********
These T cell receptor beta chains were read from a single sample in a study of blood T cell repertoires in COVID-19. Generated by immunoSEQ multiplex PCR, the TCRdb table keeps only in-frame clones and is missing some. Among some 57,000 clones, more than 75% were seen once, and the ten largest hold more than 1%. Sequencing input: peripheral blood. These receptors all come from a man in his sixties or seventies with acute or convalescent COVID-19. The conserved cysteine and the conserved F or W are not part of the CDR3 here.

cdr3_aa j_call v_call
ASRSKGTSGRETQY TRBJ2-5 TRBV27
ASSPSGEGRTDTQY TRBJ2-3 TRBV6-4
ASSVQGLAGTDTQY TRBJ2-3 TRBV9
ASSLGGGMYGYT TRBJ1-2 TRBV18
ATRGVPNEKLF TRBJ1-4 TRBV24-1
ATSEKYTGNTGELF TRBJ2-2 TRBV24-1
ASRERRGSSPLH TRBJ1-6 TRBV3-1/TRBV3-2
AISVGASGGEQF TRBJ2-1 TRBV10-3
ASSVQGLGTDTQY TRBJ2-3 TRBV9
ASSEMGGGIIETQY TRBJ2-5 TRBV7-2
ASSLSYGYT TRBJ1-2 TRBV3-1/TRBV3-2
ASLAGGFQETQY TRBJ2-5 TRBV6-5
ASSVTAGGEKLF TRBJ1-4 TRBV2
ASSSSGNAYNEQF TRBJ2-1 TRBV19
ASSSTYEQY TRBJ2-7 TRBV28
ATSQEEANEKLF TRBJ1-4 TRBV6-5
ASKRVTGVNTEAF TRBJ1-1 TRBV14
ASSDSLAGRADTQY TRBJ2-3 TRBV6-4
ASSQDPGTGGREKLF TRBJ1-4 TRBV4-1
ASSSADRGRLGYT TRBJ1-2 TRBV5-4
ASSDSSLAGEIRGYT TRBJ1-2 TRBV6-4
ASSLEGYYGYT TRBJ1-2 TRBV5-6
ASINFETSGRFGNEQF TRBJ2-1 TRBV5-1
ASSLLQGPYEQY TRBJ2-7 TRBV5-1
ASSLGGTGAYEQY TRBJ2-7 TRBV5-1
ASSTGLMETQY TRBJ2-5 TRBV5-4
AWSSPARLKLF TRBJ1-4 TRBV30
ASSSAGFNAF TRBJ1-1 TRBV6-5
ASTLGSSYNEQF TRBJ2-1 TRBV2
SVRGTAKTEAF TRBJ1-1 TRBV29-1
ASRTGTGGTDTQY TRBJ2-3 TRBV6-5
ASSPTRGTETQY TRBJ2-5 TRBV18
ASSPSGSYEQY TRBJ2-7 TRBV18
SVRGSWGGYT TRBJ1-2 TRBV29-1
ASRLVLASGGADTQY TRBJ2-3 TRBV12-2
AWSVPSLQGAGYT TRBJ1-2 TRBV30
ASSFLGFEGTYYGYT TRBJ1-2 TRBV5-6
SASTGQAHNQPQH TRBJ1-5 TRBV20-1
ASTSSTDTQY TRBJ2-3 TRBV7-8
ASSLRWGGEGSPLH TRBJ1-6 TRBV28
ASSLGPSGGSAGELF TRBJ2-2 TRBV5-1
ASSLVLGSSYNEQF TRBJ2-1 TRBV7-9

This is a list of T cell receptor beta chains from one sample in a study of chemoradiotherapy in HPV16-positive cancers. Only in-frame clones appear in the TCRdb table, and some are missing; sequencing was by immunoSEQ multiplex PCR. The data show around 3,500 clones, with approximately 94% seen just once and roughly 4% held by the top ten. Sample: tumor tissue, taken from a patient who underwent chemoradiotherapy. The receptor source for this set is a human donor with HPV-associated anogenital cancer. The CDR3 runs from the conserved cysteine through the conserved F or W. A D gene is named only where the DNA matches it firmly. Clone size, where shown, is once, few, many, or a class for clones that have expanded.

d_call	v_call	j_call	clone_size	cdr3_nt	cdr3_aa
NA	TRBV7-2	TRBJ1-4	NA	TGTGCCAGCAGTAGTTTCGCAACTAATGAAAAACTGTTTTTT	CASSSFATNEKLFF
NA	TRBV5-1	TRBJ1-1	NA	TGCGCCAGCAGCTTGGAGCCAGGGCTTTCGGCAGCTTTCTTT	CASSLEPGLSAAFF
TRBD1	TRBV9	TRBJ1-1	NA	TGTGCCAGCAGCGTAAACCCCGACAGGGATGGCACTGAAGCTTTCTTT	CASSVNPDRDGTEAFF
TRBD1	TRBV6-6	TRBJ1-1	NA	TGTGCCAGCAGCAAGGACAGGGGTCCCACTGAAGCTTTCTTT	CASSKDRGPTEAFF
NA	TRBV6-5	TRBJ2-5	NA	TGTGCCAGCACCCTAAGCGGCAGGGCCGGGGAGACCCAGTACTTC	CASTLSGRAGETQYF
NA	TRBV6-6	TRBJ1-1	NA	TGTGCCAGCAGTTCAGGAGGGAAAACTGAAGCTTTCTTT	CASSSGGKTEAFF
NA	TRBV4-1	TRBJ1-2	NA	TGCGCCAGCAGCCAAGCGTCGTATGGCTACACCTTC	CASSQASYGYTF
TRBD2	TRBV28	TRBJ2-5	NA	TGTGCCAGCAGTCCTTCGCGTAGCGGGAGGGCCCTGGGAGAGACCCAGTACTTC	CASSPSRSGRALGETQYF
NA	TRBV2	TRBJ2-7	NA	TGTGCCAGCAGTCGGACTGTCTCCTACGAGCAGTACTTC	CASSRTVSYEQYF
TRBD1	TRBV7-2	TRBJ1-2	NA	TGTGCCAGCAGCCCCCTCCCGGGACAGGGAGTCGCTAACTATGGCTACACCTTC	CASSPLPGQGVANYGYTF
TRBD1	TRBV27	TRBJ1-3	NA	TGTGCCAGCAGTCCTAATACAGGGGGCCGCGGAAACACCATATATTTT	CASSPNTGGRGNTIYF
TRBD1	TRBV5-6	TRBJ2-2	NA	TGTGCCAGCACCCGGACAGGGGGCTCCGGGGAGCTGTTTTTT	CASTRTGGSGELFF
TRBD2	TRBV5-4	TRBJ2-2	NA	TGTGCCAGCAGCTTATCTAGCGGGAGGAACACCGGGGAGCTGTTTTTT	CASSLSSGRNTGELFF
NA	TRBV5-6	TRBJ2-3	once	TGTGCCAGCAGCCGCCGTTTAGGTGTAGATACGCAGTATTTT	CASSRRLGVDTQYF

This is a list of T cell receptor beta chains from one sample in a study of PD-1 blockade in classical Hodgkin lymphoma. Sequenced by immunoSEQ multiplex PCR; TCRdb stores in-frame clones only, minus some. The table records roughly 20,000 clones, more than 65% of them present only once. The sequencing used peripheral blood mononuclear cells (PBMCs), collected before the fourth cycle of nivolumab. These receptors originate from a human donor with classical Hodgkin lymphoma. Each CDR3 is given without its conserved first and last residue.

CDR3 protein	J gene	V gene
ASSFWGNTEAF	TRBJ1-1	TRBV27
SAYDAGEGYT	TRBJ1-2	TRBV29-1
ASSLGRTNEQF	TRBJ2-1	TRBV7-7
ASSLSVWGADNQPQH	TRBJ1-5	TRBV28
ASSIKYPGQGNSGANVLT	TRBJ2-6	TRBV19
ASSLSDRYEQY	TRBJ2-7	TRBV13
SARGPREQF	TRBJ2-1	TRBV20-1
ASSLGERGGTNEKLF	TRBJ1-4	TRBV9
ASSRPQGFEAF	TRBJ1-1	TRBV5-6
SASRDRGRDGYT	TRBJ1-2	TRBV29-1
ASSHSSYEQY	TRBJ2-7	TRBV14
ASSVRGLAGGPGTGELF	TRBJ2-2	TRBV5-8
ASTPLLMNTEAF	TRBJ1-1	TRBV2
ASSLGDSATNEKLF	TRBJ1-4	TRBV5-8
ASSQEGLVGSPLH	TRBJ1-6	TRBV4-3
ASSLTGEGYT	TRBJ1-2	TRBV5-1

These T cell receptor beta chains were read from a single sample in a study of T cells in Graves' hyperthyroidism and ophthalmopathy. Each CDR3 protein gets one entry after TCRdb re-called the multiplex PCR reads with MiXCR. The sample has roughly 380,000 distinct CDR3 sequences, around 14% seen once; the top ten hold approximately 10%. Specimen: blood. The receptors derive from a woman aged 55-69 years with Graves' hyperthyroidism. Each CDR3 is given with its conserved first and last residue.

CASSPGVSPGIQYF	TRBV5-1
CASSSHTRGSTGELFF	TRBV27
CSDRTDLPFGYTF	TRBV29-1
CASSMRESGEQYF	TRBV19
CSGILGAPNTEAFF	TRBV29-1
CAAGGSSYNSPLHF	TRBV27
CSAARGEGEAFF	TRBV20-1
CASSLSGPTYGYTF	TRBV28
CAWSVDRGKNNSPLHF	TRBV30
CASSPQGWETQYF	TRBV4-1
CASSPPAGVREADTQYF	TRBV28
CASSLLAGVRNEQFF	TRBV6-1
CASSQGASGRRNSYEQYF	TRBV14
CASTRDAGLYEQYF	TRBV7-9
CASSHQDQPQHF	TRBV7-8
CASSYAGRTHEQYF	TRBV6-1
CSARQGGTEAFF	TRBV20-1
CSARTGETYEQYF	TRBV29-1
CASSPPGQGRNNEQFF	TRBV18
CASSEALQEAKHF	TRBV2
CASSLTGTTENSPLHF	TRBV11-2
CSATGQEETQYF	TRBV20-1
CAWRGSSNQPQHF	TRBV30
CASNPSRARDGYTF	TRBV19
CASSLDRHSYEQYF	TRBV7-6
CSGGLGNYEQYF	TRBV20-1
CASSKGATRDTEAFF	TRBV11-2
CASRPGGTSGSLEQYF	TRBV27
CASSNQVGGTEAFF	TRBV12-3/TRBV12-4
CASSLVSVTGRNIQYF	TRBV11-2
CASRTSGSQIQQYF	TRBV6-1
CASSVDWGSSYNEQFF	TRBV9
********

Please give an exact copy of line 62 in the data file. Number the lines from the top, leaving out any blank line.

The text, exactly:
CDR3 protein	J gene	V gene